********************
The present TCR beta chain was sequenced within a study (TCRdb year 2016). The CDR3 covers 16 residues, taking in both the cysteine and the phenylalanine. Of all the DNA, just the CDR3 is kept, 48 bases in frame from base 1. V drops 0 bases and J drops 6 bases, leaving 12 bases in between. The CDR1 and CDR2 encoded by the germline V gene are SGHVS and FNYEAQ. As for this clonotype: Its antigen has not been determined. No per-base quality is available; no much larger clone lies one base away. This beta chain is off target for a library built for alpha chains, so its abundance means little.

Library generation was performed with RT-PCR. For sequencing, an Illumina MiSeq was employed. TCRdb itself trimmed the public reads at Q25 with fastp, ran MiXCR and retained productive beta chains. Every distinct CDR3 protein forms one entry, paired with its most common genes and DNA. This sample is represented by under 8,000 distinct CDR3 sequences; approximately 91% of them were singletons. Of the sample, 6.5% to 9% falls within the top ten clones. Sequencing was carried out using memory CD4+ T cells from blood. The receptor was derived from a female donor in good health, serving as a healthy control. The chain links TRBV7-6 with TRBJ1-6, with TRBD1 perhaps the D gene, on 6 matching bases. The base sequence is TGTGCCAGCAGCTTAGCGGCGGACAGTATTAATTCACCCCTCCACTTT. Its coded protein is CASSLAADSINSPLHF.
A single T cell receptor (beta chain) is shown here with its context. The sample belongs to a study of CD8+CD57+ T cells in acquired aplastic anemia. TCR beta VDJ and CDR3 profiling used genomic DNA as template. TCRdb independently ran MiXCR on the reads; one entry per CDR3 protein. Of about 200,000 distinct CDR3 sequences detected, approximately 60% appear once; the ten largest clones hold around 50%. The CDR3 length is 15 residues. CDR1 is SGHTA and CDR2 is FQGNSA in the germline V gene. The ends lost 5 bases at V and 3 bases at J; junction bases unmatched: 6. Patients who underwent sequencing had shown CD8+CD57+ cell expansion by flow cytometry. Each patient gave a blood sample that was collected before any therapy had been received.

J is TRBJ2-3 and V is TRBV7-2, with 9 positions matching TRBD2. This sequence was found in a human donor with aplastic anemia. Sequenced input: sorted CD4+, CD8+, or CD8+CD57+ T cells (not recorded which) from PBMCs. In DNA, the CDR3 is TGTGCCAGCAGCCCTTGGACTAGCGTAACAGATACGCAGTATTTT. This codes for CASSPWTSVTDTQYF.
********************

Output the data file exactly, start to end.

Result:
The present TCR beta chain was sequenced within a study (TCRdb year 2016). The CDR3 covers 16 residues, taking in both the cysteine and the phenylalanine. Of all the DNA, just the CDR3 is kept, 48 bases in frame from base 1. V drops 0 bases and J drops 6 bases, leaving 12 bases in between. The CDR1 and CDR2 encoded by the germline V gene are SGHVS and FNYEAQ. As for this clonotype: Its antigen has not been determined. No per-base quality is available; no much larger clone lies one base away. This beta chain is off target for a library built for alpha chains, so its abundance means little.

Library generation was performed with RT-PCR. For sequencing, an Illumina MiSeq was employed. TCRdb itself trimmed the public reads at Q25 with fastp, ran MiXCR and retained productive beta chains. Every distinct CDR3 protein forms one entry, paired with its most common genes and DNA. This sample is represented by under 8,000 distinct CDR3 sequences; approximately 91% of them were singletons. Of the sample, 6.5% to 9% falls within the top ten clones. Sequencing was carried out using memory CD4+ T cells from blood. The receptor was derived from a female donor in good health, serving as a healthy control. The chain links TRBV7-6 with TRBJ1-6, with TRBD1 perhaps the D gene, on 6 matching bases. The base sequence is TGTGCCAGCAGCTTAGCGGCGGACAGTATTAATTCACCCCTCCACTTT. Its coded protein is CASSLAADSINSPLHF.
A single T cell receptor (beta chain) is shown here with its context. The sample belongs to a study of CD8+CD57+ T cells in acquired aplastic anemia. TCR beta VDJ and CDR3 profiling used genomic DNA as template. TCRdb independently ran MiXCR on the reads; one entry per CDR3 protein. Of about 200,000 distinct CDR3 sequences detected, approximately 60% appear once; the ten largest clones hold around 50%. The CDR3 length is 15 residues. CDR1 is SGHTA and CDR2 is FQGNSA in the germline V gene. The ends lost 5 bases at V and 3 bases at J; junction bases unmatched: 6. Patients who underwent sequencing had shown CD8+CD57+ cell expansion by flow cytometry. Each patient gave a blood sample that was collected before any therapy had been received.

J is TRBJ2-3 and V is TRBV7-2, with 9 positions matching TRBD2. This sequence was found in a human donor with aplastic anemia. Sequenced input: sorted CD4+, CD8+, or CD8+CD57+ T cells (not recorded which) from PBMCs. In DNA, the CDR3 is TGTGCCAGCAGCCCTTGGACTAGCGTAACAGATACGCAGTATTTT. This codes for CASSPWTSVTDTQYF.